Stanley Bergman, the Jewish CEO of Henry Schein, a leading supplier for medical and dental offices, and Farooq Kathwari, the Muslim CEO of furniture maker Ethan Allen, are national business leaders. Last year, they joined together to counteract hate speech and crimes toward Muslims and Jews in the U.S.
The two visited Detroit on Oct. 3 to talk about their newly created national Muslim-Jewish Advisory Council and met with Muslim, Jewish and other Detroit-area leaders during a town hall in Dearborn.
This was the council’s sixth face-to-face meeting since its founding last November.
Last year, Bergman and Kathwari agreed to lead the council, a national nonpartisan, public-private advocacy organization convened by the American Jewish Committee and the Islamic Society of North America. Its mission is to advocate for religious tolerance and respect, and to publicly recognize the contributions of all religions.
Kathwari, originally from Kashmir, reported that the council has held successful meetings with representatives from the Department of Justice and Congress as well as Muslim, Jewish and other leaders. “It has been well-received across the country,” he said.
Council co-chair Bergman emigrated to the U.S. from South Africa, where his parents fled to escape Nazi Germany. “There are more hate crimes against Jews than other groups in the U.S., but the rate is increasing fastest for Muslims,” he said. “It is our job to make sure that people are not fearful.”
“Silence is not an option,” Kathwari commented.
The council is advocating for passage of the bipartisan “Protecting Religiously Affiliated Institutions Act of 2017” that would include religiously affiliated schools and community centers in the Church Arson Prevention Act of 1996. This law makes it a federal crime to damage a house of worship.
Daniel Lemisch, acting U.S. attorney for the eastern district of Michigan, who is Jewish, described the increasing incidence of hate speech and discriminatory actions.
“Hate is becoming mainstream. Hate is broadcast with the speed of light. Our job is to make sure that laws are applied equally,” he explained.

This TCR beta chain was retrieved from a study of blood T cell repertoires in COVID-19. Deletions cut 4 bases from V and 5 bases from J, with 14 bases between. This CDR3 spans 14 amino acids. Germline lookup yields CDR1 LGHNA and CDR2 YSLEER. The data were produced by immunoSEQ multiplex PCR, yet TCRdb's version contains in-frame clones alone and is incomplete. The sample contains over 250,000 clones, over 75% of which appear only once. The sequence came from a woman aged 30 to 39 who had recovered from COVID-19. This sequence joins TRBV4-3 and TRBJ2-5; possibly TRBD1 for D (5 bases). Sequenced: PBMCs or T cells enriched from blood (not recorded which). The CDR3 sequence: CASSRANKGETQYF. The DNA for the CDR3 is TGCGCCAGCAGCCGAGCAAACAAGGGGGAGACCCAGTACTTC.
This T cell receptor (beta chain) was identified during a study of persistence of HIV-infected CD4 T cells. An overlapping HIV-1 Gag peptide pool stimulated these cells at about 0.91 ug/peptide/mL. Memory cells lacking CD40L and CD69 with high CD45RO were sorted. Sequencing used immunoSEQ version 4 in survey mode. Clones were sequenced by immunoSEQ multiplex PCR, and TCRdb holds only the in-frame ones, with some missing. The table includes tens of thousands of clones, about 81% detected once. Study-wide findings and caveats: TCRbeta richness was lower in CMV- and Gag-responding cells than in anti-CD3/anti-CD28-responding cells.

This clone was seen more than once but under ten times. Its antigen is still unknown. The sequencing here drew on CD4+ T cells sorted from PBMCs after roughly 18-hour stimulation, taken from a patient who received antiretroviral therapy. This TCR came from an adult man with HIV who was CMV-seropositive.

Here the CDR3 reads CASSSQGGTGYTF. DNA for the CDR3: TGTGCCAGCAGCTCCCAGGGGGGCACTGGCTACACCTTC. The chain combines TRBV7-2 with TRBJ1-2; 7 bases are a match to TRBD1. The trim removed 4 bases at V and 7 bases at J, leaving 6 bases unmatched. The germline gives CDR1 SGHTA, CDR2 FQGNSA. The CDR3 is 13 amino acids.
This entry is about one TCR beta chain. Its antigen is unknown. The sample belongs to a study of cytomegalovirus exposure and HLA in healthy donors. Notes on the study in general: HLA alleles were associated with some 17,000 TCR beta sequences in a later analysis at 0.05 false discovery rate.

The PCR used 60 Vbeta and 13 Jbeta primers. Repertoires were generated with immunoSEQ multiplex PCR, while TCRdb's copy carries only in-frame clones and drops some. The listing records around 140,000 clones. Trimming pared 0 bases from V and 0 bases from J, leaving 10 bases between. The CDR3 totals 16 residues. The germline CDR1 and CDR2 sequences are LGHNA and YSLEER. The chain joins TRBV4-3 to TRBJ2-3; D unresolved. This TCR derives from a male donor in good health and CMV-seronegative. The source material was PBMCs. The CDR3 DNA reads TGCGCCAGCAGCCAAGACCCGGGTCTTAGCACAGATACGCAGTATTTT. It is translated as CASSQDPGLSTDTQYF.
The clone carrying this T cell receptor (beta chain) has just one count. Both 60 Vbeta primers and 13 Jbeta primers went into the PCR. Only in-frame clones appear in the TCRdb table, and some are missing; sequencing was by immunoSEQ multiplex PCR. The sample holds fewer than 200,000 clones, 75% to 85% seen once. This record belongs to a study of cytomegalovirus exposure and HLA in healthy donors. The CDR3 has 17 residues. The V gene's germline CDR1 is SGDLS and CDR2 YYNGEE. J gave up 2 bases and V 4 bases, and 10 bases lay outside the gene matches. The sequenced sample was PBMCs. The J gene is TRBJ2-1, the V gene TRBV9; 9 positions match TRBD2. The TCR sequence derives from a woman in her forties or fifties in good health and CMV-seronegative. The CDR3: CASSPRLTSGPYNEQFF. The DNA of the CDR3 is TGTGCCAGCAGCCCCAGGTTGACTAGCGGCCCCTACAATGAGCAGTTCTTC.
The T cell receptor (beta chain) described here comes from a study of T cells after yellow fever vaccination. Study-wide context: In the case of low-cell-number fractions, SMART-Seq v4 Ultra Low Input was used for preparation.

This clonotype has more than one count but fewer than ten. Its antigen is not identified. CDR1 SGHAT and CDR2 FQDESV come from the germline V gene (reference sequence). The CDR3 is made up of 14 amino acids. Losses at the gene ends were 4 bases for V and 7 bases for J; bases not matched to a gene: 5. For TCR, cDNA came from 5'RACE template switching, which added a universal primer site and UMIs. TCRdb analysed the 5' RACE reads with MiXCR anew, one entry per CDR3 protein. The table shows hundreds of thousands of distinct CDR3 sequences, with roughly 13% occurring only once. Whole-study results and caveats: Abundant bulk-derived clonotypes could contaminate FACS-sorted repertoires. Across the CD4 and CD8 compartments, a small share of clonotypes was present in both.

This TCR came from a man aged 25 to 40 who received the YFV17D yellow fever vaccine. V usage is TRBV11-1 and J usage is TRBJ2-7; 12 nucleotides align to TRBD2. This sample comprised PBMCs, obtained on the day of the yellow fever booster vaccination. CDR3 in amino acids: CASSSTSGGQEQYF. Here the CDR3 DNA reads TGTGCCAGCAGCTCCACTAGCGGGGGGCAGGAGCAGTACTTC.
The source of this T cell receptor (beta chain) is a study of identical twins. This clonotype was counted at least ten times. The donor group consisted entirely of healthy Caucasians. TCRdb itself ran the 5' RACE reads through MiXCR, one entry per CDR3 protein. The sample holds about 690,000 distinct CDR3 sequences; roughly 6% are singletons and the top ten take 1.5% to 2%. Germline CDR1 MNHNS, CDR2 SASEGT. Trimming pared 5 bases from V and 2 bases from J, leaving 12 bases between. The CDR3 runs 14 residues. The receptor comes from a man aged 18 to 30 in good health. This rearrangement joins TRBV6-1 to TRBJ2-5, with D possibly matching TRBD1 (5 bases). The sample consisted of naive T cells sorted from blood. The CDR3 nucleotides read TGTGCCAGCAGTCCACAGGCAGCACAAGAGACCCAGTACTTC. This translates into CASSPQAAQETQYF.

Lemisch referred to two recent cases in which the federal government successfully sued local governments that were trying to thwart the construction of a mosque and Muslim school.
Alicia Chandler, president of Detroit’s Jewish Community Relations Council/AJC, spoke about the organization’s progress in building trust and connections with the local Muslim community. When the federal government issued its initial ban on immigration from Muslim countries, Jews supported the local Muslim community in its protest, she said. When bomb threats were called into the Jewish Community Center in West Bloomfield, she noted that a group of Muslim leaders took out a Jewish News ad in support of the Jewish community.
According to David Kurzmann, JCRC/AJC executive director, the national Muslim-Jewish Advisory Council visited Detroit because of its large Muslim community and the successful partnership efforts between local Muslim and Jewish organizations over several years.
Going forward, he said the council will work to engage additional communities, establish regional councils and highlight the contributions of Muslim and Jewish groups in American society. On the legislative front, the Council is seeking an additional legislator to sponsor the Protecting Religiously Affiliated Institutions Act of 2017.
Locally, the JCRC/AJC of Detroit will continue its expanding Mitzvah Day volunteer program with the Muslim community, according to Kurzmann.
In addition, the JCRC/AJC Shared Dialogue program in which two Wayne State University professors — one Muslim and one Jewish — jointly addressed audiences in three Detroit-area locations, is likely to be repeated early in 2018. Professors Howard Lupavitch and Saeed Khan discussed “A Shared Future: American Xenophobia — Anti-Semitism and Islamaphobia.”
Photo Credit: Andrea Stinson Oliver
For more about the Muslim-Jewish Advisory Council, visit muslimjewishadvocacy.org.